There are two kinds of journalists in the world, and really only two. There are the people who go out and get the stories, and there are the people who talk about them.
The stories here have been gone out and gotten. They are original. Many were in plain sight, but no one else saw them. Others were pulled from bureaucracies and companies determined that they not come to light. Many navigated PR or legal minefields.
The purpose of this site is to give news professionals and others a quick overview of my work over two decades of reporting and writing. It is intended to allow the work to speak for itself, but permit me nonetheless a quick introduction.
I joke that the stories here run the gamut from public corruption to white-collar crime, but in fact the work ranges fairly widely. The heart of the site is the "portfolio" section, which displays scans of stories (in reverse chronological order, roughly) with an excerpt and occasionally, a link to the full text. Readers will find vigilant coverage of high-profile beats, including Ground Zero reconstruction and Eliot Spitzer's insurance probes, along with scoops, features and takeouts on subjects as diverse as rock climbing and real estate, insurance and contracting. I recommend "Edifice Complex" and "Take and Give" under WSJ; "Rhode Island Life" and "Empire" under Projo; "AIG" under Washington Post; "An FOB and the MOB" under The Washington Monthly. And, don't skip the Providence organized-crime section.
Generally, the stories explore the meeting point of government, business and the law and the behavior of people caught there. The goal of these investigative narratives is to combine original reporting with story-telling elements of character, scene and detail to create impact. And in fact I've had some luck. The stories on this site have led to criminal indictments of a former governor, a police commander and four sergeants and contributed to those of a sitting state Supreme Court chief justice and a former state House speaker. A series on eminent-domain abuse, meanwhile, has been credited in Congressional testimony and elsewhere with sparking the current national debate on the topic. One series led to a Pulitzer Prize.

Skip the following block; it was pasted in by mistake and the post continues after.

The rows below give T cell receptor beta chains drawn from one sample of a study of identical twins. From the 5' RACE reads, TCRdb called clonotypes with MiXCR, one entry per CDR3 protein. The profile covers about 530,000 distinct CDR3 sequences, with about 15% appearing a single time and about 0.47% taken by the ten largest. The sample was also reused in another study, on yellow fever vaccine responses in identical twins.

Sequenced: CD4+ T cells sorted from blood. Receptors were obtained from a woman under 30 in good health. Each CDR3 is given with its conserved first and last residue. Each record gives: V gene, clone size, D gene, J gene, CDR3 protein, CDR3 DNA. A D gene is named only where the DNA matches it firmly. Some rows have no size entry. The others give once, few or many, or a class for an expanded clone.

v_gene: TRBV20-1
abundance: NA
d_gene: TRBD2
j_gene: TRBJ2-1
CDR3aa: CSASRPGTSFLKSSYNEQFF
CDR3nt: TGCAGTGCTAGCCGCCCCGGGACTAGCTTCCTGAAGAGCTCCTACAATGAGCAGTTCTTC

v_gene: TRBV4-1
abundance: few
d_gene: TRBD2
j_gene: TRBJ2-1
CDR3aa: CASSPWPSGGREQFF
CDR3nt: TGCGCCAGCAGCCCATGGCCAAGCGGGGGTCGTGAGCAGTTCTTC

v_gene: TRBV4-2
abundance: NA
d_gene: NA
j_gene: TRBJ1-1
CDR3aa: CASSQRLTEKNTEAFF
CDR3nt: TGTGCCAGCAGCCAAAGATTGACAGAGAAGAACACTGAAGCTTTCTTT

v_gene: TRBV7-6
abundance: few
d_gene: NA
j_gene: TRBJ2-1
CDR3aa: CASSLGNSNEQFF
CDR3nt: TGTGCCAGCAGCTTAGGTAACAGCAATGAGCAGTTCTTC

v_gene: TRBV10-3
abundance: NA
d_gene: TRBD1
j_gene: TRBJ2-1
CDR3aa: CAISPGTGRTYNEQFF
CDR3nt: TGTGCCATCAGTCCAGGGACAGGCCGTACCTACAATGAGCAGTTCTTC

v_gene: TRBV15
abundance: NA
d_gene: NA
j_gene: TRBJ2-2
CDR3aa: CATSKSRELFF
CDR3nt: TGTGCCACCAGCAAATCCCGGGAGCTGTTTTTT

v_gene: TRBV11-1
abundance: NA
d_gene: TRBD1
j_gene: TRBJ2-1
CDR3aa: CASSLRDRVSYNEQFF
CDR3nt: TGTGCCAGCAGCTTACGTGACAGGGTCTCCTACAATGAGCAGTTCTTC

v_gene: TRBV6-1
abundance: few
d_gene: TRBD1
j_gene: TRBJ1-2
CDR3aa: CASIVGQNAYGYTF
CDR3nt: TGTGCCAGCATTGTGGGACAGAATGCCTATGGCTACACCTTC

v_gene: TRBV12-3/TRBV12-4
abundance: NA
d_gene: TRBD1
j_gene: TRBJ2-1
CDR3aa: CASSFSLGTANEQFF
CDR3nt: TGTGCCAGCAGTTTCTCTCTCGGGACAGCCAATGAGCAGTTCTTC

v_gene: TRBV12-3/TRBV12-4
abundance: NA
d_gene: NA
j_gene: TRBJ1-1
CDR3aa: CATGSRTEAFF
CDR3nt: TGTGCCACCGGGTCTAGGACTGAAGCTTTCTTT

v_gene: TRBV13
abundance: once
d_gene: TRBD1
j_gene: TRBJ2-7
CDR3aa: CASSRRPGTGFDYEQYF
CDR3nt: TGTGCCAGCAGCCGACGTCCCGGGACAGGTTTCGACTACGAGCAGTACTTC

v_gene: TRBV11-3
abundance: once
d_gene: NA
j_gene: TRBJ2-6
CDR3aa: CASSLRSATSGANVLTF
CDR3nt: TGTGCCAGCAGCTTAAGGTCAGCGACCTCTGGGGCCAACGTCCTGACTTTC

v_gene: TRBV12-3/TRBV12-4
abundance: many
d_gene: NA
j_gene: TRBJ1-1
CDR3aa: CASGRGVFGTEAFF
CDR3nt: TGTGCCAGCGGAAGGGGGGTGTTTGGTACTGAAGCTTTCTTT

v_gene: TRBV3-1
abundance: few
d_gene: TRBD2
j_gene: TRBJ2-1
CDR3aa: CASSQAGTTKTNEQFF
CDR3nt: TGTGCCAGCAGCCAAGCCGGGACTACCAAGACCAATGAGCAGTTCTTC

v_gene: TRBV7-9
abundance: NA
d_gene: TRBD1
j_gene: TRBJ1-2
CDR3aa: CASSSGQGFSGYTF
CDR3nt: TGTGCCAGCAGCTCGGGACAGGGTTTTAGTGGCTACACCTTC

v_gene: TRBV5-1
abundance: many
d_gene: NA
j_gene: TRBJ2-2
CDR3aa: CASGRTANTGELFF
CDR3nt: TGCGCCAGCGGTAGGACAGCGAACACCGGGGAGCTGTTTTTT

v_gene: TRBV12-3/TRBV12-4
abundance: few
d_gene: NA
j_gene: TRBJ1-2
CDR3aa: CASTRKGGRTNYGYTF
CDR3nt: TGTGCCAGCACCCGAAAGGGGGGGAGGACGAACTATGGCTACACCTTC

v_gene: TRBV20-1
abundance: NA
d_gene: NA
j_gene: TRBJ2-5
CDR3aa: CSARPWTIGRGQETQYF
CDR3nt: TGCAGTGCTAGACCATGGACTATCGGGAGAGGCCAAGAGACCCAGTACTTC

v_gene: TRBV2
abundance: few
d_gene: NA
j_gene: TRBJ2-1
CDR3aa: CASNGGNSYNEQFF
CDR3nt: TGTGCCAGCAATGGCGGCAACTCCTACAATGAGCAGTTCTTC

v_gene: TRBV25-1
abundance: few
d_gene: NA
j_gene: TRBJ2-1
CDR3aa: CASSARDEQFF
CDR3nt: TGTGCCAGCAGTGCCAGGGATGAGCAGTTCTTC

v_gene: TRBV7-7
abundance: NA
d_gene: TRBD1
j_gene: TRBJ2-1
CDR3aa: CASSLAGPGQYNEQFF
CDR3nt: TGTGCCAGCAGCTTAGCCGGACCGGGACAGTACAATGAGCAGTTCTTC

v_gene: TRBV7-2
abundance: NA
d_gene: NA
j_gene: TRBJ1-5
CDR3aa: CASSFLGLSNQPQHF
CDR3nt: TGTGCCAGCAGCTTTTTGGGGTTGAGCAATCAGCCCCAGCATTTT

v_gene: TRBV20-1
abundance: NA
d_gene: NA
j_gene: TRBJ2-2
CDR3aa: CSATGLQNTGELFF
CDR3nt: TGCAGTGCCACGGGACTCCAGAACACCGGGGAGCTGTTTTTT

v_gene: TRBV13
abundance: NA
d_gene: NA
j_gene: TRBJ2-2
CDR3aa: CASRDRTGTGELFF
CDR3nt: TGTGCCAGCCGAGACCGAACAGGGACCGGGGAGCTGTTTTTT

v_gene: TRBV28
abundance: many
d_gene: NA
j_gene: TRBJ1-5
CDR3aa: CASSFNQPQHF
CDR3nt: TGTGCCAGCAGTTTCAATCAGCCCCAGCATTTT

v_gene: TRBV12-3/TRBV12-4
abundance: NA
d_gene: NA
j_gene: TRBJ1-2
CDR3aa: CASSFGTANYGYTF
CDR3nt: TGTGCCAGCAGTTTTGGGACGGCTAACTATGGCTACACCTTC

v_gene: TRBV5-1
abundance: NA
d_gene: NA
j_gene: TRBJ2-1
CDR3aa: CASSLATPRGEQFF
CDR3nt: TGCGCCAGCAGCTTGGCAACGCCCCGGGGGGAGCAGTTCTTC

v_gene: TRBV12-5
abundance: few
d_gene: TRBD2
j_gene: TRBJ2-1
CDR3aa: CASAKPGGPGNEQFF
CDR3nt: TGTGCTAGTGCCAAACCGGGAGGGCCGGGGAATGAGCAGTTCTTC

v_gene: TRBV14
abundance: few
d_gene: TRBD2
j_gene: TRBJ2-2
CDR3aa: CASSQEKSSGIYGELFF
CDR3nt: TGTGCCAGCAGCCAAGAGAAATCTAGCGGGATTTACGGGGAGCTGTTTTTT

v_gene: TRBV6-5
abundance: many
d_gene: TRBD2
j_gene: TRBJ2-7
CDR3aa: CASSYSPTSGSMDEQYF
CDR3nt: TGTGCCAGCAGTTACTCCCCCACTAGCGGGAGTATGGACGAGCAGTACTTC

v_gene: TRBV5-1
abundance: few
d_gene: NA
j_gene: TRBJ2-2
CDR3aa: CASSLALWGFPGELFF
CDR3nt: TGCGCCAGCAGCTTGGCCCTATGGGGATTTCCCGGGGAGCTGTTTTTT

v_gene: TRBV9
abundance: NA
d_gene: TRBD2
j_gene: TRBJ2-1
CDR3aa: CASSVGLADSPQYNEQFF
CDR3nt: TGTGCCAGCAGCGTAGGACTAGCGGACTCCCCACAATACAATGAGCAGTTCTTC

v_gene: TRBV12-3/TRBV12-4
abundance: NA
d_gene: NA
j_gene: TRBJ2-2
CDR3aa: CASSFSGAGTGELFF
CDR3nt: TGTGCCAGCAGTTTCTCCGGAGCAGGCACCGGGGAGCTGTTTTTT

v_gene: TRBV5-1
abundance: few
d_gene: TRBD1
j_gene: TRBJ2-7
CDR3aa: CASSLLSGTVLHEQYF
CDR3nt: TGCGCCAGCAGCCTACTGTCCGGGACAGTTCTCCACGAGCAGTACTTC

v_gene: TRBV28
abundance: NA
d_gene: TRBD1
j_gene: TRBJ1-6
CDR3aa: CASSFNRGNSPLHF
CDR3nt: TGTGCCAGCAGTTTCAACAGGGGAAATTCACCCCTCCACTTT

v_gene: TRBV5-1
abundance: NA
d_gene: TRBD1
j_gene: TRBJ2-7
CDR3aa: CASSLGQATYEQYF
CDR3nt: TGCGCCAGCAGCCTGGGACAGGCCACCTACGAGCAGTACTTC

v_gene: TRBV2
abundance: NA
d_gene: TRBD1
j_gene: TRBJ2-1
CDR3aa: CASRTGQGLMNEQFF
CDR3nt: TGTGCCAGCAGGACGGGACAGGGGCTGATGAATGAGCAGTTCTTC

I'm a fulltime media critic now. I run “The Audit,” the business-press section for the Columbia Journalism Review. With a small staff and contributions from well-known business journalists and thinkers, we critique the business media in a variety of forms, from a daily blog to magazine-length projects, with an eye toward coverage of Wall Street and the financial crisis. Among the questions we ask are, What was the financial press's role in the great crash; why was it, and consequently the public, caught so unawares; and how can a more relevant and credible press emerge from this social and economic debacle? A signature project, headlined “Power Problem,” examined thousands of articles of nine major business press outlets from 2000 to mid-2007, the period when the press could have but did not explore the dangerous practices of big lenders and their Wall Street backers. Why not?
Well for starters, the business press grew too close intellectually to the institutions it covered, became overly preoccupied with what insiders cared about, and placed a high premium on gaining access to power and a low one holding it accountable. It placed too much emphasis on being first by a few hours and not enough on telling stories that otherwise would never be known. In short, mainstream financial journalism drifted from its own investigative traditions.
That's no good. For one thing, readers are deprived of the best stories.
The good story, I believe, is investigative, at least in the sense that it looks behind an idealized façade to reveal the reality beneath. Tension and surprise result from the gap between the purported reality – the aura projected by, say, a judge's robes or a corporate PR operation – and reality itself – the chief justice skimming a slush fund or an executive diverting assets to companies he controls while his subordinate chest-bumps an uncooperative director.
Journalism's best and least-understood asset is that it's fun. It's fun because the news is fun, and the news is fun because the gap between appearance and reality – with all its tension and surprise – is everywhere. Enjoy the site.